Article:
timberconGreen Woodworking Demonstrations by Greg Miller

Brought to you by Timbecon, Greg will be demonstrating the use of pre-industrial skills and tools from the European tradition going back many centuries. When wood is green, unseasoned, it is easier to work than when it is seasoned. The wood is split from the log, rather than sawn, so the fibres run the length of the piece of timber with little or no run-out, giving great strength.

Using techniques and knowledge our ancestors took for granted, green woodworking is delightfully tactile, sensual, and almost primal. It’s no surprise Green Woodcraft is rapidly growing in popularity in the USA and the UK. There’s something wonderful about taking a piece of tree or a garden pruning and crafting it into functional and beautiful items.

Greg will demonstrate the use of Froe and Beetle, Aze and Adze, Draw Knife and Shaving Horse as well as his 18th Century style Double Spring Pole Lathe in this exploration of the ancient joys of green woodworking.

The Passion of DIY – Green woodworking and old hand tools

When he sees a city block being cleared for a new house, he cringes at the wood going to waste. He lives and breathes wood, his tools are more precious than jewels, and he’s leading a long forgotten craft called Green Wood-Working. Around the world, Do-It-Yourself is huge. There’s a “maker movement” where people build business around what they’ve made, from cakes, jewellery, self built computer components, to furniture. Greg Miller says it is about communication and community. His first job was youth work, and even now he is passionate about young people. But the smell of wood had already tainted his blood. His great grandfather was a partner in the coach building firm Miller and Cleary in the early 1900s, and his dad was a carpenter in demand from organists around Australia. His dad built the Jarrah facade for the organ at the Perth Concert Hall. At the time, Greg thought his dad was an “old fuddy-duddy” because he used real wood and old fashioned tools. Greg’s choice of tools were nail guns, power drills, and melamine. But as each birthday rolled around, Greg began to see the light. Now, he breathes wood, feels wood, and caresses his old fashioned tools with pride. “Wood is a gift.. from the trees,” he says. “You can hear the wood responding to the tools. You smell it. It’s a sensual thing, you establish a relationship with the wood and the tools”.    Left:  A folding draw knife from a US Serviceman’s toolchest from the second world war, and a modern version of a Swedish Carving Axe. He has this passion for his tools, and says unlike machine tools, you can have a conversation with someone while you’re using traditional hand tools. Some of his favourite tools are a drawknife  – the oldest one known is in a museum and was found in an old viking tool chest about 1100 years ago. Another favourite is a shaving horse, which you sit on, the concept dates back to 100 thousand years ago. A few years ago he went to the US for two months to study wood, and said it was life changing because he learned about green woodworking.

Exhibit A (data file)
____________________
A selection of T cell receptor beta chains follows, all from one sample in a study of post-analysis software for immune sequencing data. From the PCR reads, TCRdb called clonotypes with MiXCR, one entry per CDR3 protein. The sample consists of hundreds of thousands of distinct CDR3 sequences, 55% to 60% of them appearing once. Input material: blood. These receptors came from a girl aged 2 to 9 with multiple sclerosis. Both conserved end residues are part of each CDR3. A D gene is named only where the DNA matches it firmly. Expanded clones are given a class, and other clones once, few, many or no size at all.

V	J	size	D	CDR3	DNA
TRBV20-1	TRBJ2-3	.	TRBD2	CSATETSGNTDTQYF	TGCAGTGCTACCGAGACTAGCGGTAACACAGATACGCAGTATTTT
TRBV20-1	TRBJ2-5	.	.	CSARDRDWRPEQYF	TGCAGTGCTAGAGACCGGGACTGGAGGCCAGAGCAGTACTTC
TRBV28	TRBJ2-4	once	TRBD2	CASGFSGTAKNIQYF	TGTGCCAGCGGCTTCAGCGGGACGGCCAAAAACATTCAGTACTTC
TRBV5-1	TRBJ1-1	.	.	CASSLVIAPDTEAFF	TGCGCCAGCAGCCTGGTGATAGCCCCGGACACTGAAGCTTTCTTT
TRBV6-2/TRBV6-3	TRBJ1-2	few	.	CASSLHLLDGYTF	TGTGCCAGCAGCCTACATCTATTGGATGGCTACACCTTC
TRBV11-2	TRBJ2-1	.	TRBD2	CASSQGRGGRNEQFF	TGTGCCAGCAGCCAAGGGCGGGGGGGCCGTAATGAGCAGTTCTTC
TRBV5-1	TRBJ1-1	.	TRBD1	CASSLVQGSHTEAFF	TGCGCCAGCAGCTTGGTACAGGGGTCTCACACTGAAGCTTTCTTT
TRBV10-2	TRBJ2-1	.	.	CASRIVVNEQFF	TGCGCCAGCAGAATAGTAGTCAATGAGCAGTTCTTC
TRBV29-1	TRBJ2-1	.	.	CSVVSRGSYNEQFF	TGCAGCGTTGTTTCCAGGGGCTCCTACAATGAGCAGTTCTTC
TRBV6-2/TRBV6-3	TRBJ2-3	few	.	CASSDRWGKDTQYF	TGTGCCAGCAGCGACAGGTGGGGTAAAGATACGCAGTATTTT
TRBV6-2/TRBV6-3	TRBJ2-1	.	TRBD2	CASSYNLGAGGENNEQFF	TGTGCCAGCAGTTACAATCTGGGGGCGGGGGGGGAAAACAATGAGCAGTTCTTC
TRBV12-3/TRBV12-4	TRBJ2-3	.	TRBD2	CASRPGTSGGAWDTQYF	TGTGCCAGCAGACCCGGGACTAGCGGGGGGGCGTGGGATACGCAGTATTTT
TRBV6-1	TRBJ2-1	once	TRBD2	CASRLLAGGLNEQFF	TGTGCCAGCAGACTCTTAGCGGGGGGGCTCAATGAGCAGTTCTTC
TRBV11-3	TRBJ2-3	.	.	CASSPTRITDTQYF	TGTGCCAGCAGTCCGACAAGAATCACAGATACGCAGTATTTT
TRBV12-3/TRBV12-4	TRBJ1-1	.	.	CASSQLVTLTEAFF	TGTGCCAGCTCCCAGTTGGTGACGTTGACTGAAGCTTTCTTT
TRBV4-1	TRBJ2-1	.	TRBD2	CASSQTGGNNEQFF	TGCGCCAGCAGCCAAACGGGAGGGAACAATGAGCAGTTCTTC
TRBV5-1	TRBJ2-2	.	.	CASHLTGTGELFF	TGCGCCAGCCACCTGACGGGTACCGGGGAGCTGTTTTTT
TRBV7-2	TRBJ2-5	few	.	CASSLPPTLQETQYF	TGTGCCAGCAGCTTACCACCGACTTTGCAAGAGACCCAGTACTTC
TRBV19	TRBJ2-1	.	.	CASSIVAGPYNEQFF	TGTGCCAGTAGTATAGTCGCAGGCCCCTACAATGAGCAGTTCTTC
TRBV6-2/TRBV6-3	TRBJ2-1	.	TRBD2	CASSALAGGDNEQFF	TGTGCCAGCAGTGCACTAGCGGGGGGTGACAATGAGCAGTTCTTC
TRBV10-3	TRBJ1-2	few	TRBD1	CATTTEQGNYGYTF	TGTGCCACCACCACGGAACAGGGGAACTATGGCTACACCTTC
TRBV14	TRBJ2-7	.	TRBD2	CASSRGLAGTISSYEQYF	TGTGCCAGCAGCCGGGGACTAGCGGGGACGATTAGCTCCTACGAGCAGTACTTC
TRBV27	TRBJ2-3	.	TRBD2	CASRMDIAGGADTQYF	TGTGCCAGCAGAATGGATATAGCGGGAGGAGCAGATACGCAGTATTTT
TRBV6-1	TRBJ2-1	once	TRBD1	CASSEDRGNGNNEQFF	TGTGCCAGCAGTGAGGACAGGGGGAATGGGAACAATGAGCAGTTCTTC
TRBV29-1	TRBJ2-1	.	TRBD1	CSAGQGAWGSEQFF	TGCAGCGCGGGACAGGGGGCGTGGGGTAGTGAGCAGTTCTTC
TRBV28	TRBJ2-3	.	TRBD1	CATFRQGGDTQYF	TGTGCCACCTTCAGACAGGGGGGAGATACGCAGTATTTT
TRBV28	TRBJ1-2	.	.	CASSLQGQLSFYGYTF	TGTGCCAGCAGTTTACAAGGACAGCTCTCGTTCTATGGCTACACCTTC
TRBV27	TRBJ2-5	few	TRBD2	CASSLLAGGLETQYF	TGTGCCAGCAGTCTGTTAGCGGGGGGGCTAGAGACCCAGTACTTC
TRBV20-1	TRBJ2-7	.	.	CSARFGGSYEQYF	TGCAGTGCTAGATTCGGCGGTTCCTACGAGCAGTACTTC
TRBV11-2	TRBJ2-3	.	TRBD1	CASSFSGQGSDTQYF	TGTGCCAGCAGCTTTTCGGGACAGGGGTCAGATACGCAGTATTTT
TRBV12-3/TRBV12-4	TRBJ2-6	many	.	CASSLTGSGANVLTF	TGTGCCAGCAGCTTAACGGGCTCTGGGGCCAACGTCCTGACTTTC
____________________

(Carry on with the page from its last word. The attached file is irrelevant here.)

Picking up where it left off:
Green woodworking is a centuries-old method of wood craft, which virtually disappeared with the 20th Century phenomena of kiln dried wood and glue. But now there’s a massive movement in the US and Europe where people are going back to green wood-working. Greg receives invites from around Australia to come and teach people the art “It is an ancient tradition. Impoverished people on the land had to make everyday functional items out of greenwood. They couldn’t kiln fire it and they didn’t have the time to wait years for the wood to dry out. With Green Wood-working, you can even use your garden prunings,” he said. Left: a wooden spoon made from the fresh, bent, pruning of a eucalyptus tree.

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